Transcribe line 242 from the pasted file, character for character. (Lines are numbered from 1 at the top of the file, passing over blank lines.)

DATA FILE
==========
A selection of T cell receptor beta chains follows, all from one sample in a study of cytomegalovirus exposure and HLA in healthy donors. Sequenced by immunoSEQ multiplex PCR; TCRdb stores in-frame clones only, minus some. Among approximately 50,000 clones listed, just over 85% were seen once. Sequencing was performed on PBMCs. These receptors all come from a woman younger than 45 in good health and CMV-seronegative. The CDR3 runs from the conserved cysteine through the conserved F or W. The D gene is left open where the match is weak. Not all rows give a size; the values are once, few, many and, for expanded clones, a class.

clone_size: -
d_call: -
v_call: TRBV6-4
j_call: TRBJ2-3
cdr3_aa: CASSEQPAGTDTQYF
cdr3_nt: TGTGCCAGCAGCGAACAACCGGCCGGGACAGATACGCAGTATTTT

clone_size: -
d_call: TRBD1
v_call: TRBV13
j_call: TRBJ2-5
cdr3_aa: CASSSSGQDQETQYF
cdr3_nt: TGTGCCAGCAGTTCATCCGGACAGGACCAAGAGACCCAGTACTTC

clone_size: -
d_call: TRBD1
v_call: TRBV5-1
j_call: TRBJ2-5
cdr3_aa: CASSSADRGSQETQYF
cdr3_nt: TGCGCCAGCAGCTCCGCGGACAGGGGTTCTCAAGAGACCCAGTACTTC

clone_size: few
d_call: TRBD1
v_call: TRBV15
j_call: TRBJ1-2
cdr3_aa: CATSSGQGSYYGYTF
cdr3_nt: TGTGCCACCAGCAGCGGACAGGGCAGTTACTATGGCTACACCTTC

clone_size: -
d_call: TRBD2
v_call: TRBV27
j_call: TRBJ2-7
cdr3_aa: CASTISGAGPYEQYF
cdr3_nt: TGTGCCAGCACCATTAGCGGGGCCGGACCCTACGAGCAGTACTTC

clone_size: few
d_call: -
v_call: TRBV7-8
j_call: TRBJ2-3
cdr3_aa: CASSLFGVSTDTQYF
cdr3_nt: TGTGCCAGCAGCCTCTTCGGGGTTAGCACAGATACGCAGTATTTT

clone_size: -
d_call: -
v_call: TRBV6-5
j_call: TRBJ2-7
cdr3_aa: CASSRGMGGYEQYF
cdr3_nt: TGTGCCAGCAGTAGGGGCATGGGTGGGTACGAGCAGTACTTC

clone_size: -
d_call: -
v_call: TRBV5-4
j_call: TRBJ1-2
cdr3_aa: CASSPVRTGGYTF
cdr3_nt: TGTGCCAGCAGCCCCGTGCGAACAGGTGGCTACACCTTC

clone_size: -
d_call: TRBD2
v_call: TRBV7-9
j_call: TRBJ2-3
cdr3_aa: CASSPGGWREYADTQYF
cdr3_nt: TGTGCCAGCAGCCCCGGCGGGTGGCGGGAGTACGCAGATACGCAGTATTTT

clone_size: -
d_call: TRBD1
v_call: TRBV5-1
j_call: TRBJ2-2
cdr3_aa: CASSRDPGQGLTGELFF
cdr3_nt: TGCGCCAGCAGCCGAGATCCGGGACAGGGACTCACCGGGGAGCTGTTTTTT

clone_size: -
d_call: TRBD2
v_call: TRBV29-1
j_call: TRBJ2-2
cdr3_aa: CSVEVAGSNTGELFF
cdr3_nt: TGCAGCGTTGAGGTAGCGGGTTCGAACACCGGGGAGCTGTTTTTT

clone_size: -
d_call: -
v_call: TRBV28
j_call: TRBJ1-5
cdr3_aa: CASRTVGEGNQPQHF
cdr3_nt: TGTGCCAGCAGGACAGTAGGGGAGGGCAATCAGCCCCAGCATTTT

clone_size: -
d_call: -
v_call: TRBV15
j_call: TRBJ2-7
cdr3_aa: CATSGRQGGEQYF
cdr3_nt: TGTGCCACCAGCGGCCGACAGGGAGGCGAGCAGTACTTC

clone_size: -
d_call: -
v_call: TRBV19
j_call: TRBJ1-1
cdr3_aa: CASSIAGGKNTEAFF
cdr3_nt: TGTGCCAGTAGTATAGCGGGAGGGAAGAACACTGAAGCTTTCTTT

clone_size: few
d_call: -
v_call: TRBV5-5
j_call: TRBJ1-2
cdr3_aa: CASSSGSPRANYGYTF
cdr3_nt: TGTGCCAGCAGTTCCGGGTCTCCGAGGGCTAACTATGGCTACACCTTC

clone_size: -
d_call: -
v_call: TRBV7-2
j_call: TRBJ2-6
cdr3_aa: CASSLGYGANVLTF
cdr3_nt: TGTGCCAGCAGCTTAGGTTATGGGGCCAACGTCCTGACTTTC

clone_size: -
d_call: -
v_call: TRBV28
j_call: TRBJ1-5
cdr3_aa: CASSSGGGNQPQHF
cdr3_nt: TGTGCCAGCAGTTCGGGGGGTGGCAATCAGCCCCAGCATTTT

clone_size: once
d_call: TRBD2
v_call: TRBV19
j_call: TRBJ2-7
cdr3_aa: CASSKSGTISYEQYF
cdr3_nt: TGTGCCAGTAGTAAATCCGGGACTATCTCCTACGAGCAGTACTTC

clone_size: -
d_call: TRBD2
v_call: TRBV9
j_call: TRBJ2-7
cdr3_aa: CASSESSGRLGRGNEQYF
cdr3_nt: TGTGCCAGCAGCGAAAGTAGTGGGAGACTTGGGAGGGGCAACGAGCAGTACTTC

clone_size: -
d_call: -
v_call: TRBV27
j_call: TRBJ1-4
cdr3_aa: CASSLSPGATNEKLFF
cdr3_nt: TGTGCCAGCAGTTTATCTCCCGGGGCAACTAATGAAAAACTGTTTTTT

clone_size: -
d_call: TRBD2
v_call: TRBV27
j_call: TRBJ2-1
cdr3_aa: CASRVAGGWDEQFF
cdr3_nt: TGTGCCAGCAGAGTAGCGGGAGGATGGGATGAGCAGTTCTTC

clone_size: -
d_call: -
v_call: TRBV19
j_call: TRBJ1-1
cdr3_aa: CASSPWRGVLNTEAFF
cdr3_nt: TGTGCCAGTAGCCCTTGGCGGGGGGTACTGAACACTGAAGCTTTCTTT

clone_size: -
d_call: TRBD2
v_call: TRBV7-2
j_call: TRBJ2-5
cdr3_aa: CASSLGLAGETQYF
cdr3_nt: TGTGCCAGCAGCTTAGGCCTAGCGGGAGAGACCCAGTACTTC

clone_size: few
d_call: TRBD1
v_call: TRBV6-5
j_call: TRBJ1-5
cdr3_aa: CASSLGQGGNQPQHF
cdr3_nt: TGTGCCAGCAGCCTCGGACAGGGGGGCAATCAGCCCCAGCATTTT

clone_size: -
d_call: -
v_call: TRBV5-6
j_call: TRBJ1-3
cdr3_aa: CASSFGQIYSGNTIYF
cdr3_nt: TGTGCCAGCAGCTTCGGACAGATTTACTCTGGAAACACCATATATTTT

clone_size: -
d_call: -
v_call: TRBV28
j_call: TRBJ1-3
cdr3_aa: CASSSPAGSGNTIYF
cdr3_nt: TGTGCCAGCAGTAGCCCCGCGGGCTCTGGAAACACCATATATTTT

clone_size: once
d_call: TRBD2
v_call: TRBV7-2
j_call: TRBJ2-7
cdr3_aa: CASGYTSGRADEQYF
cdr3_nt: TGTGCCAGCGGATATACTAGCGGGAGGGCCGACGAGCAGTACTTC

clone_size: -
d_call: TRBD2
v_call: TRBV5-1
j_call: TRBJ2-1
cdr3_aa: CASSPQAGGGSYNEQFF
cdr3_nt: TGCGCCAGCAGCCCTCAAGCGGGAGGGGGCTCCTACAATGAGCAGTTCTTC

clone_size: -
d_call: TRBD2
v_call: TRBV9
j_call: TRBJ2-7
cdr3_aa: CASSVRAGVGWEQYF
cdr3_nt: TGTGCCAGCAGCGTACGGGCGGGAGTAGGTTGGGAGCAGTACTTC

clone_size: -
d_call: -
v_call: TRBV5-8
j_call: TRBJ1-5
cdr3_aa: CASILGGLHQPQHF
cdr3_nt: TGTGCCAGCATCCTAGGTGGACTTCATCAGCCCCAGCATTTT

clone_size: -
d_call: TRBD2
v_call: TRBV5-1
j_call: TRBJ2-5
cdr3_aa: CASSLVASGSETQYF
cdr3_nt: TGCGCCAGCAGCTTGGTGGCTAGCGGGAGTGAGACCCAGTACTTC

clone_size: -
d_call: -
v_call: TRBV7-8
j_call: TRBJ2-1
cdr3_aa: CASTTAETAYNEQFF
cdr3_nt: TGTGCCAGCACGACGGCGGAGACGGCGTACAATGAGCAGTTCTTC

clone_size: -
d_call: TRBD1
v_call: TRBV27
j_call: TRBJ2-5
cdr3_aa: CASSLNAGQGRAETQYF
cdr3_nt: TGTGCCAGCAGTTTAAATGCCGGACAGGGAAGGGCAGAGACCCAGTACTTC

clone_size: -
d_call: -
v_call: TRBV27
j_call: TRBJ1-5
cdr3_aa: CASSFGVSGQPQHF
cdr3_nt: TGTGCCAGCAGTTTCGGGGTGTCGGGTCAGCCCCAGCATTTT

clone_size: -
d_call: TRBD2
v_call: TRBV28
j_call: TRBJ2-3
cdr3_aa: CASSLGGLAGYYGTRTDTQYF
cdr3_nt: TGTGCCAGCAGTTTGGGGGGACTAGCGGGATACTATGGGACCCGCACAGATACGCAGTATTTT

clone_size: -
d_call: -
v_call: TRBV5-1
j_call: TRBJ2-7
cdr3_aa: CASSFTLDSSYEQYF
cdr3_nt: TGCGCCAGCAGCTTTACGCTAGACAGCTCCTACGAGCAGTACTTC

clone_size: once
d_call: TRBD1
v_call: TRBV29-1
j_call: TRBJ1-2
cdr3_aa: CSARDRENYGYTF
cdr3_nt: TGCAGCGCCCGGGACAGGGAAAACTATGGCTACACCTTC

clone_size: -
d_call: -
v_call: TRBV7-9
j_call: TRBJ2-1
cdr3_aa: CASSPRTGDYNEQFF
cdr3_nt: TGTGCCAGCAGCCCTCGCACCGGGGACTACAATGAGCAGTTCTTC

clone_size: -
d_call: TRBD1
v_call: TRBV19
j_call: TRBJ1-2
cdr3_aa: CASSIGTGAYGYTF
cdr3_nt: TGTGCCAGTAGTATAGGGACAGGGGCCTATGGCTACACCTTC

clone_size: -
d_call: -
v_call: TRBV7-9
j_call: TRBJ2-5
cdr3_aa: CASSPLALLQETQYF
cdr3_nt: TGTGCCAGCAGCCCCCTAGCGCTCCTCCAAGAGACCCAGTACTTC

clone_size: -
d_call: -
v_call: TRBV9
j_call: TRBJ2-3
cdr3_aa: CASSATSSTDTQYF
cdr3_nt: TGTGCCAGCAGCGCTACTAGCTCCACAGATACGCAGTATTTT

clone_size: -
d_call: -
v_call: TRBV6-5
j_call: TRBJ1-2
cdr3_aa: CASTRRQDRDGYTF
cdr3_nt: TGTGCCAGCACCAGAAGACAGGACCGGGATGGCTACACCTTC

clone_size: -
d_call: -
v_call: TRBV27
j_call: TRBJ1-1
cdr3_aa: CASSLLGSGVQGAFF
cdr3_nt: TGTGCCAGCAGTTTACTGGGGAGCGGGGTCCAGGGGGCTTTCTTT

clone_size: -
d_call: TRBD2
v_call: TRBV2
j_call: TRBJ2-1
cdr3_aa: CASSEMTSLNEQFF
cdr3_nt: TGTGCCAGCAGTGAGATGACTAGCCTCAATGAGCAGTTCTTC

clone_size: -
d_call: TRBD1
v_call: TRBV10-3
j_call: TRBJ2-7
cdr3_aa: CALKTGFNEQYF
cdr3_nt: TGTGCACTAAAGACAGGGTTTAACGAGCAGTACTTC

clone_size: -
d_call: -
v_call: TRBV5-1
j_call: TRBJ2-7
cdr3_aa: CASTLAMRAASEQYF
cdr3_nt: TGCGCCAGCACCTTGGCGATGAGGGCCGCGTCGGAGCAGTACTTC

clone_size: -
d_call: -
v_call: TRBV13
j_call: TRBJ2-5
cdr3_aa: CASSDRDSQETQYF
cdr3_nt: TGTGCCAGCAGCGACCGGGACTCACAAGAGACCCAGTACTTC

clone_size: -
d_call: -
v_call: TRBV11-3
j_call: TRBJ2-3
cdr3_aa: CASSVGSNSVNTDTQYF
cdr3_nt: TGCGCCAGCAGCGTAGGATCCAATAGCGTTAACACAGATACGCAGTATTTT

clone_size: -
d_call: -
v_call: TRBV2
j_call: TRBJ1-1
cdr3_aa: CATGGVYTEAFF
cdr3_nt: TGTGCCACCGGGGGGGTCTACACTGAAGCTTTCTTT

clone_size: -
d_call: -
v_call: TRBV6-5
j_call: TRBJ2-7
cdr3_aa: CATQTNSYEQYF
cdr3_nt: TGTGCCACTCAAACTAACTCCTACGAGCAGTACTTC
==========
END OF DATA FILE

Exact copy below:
clone_size: -